I really think more bands should do it this way
Interview Diederik Decroix
Photographs Anton Coene (cover, band photo) & Thijs Bliki (Pieter-Paul crowd surfing)
While Kapitan Korsakov’s newest album 'Physical Violence is the least of my Priorities', is available on black vinyl, they also sell exclusive blue vinyl copies at their live shows. But that’s not the only reason you should make your way to their next gig. Their latest album is an absolute killer record and on stage these folks make it all sound even better, as they proved at their launch gig at Handelsbeurs recently.
KKK, as the band is known, released its third album late November, having previously put out an album in 2009 and 2012. Though the latter were released for the first time on vinyl (musicmaniarecords) on Record Store Day earlier this year.
When the band left for Chicago, the new record was almost entirely rehearsed to the bone. Studio time is expensive, you know. All tracks on the album came into being in a different way. Pieter-Paul, who writes the songs and lyrics, always carries along a little note book, so he can write down whatever springs to mind and inspires him. Or he just sings it out aloud and records it on his cell phone. The again, other tracks like Friendly Fire and Strobo Stripper were the outcome of a jam session. The band has absolutely no rules for this, the only constant factor is that every band member has his input. Working with Steve Albini also worked out smoothly, as far as the band even finished recording the album a day sooner than expected.
Pieter-Paul: “Mind you, Steve Albini isn’t really a producer. I mention this because that’s a very common misunderstanding. As a band you play your songs like they were written and Albini just records them. He barely gives any remarks, doesn’t impose his will. Since we knew that from Raketkanon’s last album, we decided to ask him for this record. He never wants to affect the sound of the band, he wants the record to sound exactly as the bands wants it. This allows a band to blossom artisticly. I really think more bands should do it this way.”
Pieter-Paul: “With a ‘real’ producer you should lay it all out before him and he then gets his way with it. I don’t necessarily disagree with this way of working, but for us, for this album that just wasn’t the way to do it. Our previous records were produced respectively by Bart Vincent from Thou (Well Hunger) and Wouter Vlaeminck from Tomàn (Stuff & Such). Myself, I pre-produced the latest album of Brutus. I really enjoyed that, by the way, and would love to do more stuff like that.”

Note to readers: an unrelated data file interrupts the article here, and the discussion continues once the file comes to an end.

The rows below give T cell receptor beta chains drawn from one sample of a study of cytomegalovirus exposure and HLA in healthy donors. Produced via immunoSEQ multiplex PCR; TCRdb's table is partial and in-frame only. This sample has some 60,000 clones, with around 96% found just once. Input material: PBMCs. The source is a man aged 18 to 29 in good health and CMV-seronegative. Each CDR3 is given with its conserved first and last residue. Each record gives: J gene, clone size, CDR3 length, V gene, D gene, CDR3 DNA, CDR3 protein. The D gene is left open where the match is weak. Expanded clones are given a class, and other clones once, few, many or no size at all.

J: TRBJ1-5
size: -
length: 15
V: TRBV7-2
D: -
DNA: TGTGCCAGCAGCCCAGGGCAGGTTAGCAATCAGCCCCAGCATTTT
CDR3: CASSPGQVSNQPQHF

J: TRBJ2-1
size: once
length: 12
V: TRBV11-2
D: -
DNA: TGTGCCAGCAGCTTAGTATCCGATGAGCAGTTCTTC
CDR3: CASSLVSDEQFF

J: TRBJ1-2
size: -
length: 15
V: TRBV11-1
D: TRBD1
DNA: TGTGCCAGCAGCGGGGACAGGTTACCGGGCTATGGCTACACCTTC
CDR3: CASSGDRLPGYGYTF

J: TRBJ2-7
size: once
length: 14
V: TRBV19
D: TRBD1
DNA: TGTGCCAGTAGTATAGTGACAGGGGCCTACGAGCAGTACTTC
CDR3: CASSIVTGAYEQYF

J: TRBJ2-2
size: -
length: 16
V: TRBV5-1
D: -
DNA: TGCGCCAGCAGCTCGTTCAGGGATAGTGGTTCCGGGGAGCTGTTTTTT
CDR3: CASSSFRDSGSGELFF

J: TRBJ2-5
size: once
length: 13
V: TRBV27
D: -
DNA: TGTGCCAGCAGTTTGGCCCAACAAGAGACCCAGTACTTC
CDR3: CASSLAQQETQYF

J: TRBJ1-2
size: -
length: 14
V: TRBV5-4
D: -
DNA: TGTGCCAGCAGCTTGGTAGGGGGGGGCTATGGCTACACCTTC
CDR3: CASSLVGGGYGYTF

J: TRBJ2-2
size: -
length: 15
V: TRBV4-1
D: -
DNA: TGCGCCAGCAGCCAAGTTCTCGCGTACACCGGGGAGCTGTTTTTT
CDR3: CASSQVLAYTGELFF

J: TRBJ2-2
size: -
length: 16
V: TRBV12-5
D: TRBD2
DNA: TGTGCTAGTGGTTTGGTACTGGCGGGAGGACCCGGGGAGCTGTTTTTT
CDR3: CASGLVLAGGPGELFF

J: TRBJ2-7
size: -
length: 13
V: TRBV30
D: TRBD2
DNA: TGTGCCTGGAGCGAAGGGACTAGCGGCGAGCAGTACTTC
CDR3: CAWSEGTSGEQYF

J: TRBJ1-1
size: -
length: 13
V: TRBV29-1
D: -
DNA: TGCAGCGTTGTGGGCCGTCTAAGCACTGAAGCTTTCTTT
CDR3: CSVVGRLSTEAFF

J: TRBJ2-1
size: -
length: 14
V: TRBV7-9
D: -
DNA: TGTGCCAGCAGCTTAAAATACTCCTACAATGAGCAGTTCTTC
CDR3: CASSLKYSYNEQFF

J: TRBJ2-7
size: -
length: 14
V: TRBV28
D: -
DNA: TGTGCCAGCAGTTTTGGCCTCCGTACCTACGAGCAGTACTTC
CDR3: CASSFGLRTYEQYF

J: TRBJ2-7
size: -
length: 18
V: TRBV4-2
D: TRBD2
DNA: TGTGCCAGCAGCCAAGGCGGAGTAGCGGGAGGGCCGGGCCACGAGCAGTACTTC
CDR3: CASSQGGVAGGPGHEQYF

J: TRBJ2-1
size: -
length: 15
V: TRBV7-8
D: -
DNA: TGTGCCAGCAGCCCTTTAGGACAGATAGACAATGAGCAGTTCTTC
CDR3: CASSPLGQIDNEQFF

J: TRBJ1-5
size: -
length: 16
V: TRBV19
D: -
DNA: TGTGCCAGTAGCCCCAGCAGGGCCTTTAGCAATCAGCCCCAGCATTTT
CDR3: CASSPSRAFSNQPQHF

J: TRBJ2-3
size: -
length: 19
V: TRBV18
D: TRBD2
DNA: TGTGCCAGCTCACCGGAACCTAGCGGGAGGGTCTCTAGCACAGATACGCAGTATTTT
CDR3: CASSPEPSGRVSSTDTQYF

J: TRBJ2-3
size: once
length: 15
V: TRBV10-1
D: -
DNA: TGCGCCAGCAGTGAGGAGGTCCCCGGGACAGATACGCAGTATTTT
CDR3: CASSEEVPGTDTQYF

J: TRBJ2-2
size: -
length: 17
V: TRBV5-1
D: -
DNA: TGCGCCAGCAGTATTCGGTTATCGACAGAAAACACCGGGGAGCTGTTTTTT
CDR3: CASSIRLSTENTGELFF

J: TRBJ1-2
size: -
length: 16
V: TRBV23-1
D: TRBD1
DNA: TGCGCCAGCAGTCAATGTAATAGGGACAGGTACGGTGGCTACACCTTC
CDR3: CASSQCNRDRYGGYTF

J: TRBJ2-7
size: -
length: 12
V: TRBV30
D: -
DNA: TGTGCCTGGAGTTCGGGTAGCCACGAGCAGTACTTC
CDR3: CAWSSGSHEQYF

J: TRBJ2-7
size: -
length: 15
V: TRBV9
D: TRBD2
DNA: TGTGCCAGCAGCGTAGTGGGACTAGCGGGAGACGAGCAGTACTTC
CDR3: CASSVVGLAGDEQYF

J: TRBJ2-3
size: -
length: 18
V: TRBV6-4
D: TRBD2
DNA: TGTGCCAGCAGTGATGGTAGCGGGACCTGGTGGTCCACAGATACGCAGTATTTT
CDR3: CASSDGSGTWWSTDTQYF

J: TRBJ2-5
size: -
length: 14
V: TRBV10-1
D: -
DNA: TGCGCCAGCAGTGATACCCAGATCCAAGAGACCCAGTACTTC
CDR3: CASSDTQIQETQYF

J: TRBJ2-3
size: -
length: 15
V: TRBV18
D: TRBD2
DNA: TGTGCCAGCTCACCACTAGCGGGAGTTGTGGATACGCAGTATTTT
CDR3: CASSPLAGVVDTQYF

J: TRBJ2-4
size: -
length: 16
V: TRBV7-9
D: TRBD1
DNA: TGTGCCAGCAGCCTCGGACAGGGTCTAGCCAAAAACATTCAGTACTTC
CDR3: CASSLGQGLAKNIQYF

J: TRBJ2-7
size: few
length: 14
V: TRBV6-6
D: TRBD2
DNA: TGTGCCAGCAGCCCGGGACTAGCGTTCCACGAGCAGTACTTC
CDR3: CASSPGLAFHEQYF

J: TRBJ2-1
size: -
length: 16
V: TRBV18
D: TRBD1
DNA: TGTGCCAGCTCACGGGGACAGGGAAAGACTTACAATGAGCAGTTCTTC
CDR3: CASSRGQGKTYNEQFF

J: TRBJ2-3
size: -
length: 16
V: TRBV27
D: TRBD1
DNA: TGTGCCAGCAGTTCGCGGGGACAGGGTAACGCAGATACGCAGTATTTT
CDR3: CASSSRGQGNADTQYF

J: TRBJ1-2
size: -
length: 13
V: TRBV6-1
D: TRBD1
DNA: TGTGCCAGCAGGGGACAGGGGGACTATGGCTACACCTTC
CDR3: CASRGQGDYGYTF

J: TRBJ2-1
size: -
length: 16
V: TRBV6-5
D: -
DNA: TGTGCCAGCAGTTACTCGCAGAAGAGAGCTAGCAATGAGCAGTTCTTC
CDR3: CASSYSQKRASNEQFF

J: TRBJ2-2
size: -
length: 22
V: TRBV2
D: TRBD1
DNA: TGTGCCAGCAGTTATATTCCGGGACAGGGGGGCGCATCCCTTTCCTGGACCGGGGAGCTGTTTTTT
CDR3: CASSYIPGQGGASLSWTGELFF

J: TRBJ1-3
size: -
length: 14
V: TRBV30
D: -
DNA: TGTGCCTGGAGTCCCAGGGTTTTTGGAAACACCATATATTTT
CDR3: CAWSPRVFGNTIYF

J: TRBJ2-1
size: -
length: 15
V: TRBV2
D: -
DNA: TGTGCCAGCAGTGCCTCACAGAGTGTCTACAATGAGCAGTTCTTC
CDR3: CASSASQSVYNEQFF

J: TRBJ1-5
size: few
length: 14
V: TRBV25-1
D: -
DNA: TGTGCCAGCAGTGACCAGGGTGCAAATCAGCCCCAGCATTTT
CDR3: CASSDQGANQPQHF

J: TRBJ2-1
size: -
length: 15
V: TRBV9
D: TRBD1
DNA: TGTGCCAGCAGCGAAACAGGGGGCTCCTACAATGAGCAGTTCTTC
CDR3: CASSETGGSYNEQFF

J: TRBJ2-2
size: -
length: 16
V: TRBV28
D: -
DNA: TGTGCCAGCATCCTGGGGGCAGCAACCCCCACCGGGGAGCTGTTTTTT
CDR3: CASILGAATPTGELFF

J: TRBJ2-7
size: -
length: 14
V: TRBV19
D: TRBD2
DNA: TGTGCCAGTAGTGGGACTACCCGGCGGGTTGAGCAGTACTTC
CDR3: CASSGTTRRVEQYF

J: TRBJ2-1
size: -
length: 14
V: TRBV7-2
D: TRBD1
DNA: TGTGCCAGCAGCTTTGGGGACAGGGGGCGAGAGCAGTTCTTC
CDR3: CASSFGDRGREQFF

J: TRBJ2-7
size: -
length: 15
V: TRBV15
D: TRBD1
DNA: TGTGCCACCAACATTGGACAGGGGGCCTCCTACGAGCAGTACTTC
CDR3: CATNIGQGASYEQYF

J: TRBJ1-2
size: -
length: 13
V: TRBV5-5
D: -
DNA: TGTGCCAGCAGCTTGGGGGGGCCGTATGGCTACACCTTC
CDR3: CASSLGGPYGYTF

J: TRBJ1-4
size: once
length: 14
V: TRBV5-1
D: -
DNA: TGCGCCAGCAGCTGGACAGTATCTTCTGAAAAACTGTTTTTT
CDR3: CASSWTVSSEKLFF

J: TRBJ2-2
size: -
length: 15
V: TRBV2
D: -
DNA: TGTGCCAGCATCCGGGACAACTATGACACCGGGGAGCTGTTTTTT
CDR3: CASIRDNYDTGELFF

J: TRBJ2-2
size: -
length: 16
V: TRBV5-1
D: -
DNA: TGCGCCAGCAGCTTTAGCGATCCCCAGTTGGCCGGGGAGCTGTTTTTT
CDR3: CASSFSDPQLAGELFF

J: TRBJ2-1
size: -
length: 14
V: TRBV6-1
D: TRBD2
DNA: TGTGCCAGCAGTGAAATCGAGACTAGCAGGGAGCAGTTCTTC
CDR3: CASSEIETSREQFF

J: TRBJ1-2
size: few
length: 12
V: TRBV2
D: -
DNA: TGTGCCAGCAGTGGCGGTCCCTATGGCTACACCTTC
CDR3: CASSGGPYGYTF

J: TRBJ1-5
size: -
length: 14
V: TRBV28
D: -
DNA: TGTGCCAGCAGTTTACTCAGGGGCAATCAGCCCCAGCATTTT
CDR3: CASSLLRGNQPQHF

So please check out the latest Brutus record. When I ask about other bands we should keep an eye out for he mentions instantly Hypochristmutreefuzz, Elefant and Lee Anderson. Pieter-Paul: “Lee Anderson is the best songwriter I know. He just made an album, you should really watch him. He’s going to cause some stir, believe me. You won’t hear me saying there has been a lack of good Belgian bands in the past though. But recent years saw a true boom of original bands and artists with a lot of personality as well. And it’s still happening as we speak, I love it.”
There were no babies hurt or abused in the music video. On the contrary: the scene was shot in 3 minutes, but that was long enough for the baby to pee on my lap
Physical Violence is the least of my Priorities was released on the equally christened KKK Records label. Yet another of many bands self-releasing their record and seeking a distribution deal afterwards. For Kapitan Korsakov this turned out to be with N.E.W.S., which is why the band also took care of the artwork and pressing of the record. The sleeve is basically a picture taken by Pieter-Paul, while Liesbeth Bonner took hold of the graphic part of the process. Even the music video for Caramelle, directed by Wim Reygaert (Drums Are For Parades) is based on an idea by Pieter-Paul. The latter want to make clear there were no babies hurt, let alone abused in the video. On the contrary, he adds with a wink. “The scene was shot in 3 minutes, but that was long enough for the baby to pee on my lap”, he laughs. “The audio was recorded on double speed so we could play it back slowed down afterwards, creating a semi slow motion effect. Hence the baby only got half the time to enjoy sitting on my lap”, he jokes.